The characteristic defect of American medicine is possibly the tendency to lay emphasis on the disease, the lesion and the laboratory test and to overlook "the patient as a whole." Accordingly, this book, which seeks to explain the European concept of the human constitution in the light of American medical thought, is both stimulating and unique.
The author writes in a fluent, almost colloquial, style. A purist, it is true, may object to such terms as "sexotropic" and "sicklemia" and must certainly object to the term "oculist" when applied to a physician who is called on to explain the cause of iridocyclitis. But these slips may be forgiven any former Viennese professor who spares the reader the ordeal of reading English words in a German sentence structure.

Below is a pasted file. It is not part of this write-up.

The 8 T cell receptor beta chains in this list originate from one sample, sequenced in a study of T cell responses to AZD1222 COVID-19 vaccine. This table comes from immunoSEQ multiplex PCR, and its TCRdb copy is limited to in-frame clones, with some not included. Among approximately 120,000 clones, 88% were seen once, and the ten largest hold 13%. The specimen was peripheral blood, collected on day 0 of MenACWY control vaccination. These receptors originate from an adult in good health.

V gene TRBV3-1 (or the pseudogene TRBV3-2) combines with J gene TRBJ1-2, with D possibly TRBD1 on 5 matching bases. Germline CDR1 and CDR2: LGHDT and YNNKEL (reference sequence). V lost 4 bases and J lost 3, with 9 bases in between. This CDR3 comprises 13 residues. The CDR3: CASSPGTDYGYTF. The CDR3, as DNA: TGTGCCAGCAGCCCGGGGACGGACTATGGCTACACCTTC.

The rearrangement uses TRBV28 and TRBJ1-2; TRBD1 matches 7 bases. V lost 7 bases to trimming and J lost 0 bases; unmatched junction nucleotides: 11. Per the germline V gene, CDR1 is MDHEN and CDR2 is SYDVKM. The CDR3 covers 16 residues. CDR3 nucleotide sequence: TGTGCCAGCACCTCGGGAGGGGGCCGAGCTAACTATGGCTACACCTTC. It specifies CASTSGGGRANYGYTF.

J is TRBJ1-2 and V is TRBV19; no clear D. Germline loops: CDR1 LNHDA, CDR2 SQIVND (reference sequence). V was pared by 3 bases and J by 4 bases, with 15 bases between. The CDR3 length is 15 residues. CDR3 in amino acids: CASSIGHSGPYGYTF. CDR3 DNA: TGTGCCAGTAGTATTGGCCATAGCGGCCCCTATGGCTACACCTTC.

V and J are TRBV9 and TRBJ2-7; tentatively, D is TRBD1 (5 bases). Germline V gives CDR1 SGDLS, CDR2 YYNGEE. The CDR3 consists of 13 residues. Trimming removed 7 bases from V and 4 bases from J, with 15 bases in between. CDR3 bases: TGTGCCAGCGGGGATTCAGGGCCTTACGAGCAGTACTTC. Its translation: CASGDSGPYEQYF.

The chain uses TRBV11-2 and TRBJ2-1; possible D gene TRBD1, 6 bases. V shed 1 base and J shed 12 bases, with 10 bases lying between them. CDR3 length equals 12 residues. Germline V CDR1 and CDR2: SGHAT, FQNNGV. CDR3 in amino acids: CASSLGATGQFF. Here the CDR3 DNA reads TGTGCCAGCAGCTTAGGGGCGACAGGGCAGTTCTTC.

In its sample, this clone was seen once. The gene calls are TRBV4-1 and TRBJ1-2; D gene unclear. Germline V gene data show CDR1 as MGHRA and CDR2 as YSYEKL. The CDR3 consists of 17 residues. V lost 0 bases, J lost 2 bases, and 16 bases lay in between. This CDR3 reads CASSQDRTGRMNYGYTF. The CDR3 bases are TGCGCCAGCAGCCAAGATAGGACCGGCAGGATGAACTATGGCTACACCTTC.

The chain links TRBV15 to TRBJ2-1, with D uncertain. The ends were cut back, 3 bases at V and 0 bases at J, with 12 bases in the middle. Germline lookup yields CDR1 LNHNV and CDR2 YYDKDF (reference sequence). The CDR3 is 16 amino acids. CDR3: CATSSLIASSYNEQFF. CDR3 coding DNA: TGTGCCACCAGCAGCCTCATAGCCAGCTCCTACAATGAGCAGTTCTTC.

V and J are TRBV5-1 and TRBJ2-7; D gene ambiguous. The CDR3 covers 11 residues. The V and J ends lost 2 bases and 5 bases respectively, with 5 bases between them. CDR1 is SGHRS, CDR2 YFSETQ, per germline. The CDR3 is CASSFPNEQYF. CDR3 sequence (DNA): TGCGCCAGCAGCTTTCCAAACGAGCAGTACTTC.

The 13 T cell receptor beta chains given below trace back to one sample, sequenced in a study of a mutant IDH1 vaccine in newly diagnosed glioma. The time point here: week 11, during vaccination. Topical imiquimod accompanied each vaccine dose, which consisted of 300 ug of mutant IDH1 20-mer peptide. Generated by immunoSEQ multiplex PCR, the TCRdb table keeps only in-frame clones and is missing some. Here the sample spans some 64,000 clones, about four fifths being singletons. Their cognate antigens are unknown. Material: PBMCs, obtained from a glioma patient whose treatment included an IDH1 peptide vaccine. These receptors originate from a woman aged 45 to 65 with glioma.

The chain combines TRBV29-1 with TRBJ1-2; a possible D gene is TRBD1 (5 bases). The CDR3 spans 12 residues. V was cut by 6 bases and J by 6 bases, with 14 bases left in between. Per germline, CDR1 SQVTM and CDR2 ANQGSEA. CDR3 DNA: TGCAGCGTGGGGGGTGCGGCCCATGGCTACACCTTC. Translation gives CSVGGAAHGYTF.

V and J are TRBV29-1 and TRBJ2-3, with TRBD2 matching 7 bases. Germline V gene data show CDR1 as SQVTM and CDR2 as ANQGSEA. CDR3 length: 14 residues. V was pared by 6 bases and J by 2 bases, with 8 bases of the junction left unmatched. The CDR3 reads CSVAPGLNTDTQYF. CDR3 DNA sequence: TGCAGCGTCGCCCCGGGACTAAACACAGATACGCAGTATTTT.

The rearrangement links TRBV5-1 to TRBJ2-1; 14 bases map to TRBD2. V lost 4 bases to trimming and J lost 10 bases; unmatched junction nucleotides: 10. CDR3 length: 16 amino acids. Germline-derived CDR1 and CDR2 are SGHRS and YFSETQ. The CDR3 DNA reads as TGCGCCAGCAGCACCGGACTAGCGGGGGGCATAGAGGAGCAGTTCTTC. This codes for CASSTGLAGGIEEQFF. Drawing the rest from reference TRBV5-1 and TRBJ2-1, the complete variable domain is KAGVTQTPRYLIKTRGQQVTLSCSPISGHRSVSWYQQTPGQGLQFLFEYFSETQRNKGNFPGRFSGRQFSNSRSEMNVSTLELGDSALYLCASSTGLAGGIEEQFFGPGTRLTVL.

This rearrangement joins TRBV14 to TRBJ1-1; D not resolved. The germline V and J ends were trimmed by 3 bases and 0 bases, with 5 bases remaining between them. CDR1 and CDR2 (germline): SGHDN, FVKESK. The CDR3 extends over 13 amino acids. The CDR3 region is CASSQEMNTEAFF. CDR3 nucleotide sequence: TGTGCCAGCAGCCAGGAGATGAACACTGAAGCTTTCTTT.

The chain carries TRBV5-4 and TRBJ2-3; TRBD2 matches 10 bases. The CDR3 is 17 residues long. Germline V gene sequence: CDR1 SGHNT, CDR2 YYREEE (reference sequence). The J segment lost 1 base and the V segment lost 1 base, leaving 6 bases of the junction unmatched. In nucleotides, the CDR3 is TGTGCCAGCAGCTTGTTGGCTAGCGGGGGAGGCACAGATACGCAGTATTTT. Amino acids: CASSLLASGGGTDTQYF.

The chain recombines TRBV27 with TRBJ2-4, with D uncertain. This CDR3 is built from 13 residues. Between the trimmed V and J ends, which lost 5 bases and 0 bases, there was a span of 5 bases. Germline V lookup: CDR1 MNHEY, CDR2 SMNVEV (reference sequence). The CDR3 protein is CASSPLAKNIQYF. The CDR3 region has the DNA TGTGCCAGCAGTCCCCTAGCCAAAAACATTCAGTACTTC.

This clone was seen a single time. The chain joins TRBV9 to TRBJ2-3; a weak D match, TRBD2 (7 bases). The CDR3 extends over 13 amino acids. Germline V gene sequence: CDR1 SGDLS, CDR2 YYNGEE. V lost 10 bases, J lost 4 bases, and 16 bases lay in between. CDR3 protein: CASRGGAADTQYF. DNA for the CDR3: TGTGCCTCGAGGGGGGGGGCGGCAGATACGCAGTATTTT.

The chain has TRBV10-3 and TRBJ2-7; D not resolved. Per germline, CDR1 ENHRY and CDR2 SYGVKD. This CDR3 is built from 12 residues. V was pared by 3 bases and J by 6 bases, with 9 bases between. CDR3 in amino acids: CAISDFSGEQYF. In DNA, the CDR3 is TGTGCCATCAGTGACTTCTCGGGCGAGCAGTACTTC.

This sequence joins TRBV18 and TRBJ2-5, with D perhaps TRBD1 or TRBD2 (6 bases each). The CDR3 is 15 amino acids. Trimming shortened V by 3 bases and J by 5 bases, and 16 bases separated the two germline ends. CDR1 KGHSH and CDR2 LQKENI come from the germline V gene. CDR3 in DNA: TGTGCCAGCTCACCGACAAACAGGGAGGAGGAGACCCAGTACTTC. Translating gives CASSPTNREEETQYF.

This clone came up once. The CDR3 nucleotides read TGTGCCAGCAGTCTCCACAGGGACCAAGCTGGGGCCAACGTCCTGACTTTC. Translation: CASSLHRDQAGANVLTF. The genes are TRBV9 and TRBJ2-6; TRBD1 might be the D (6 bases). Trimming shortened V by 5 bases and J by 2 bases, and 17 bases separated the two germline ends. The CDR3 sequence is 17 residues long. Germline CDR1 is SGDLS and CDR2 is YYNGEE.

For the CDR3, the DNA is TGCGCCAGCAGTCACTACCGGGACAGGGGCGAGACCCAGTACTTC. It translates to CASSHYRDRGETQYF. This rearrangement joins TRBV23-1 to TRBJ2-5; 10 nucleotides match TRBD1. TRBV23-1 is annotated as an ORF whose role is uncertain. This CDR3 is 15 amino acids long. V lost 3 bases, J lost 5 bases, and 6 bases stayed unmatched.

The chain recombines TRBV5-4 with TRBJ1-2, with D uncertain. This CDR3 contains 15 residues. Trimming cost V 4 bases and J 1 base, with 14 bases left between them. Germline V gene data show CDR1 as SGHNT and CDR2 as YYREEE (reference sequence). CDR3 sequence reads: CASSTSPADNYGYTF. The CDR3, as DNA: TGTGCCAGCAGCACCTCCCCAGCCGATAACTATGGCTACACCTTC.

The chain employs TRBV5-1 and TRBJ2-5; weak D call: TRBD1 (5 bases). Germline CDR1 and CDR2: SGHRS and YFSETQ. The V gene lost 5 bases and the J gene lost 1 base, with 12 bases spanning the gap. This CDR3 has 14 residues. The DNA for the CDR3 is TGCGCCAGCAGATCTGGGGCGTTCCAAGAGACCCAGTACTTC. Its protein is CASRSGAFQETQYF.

The constitution, as Dr. Bauer defines it, is the hereditary makeup of the individual as determined by his genes. This logical definition is
Constitution and Disease: Applied Constitutional Pathology. Am J Dis Child. 1946;71(3):322. doi:10.1001/archpedi.1946.02020260115011
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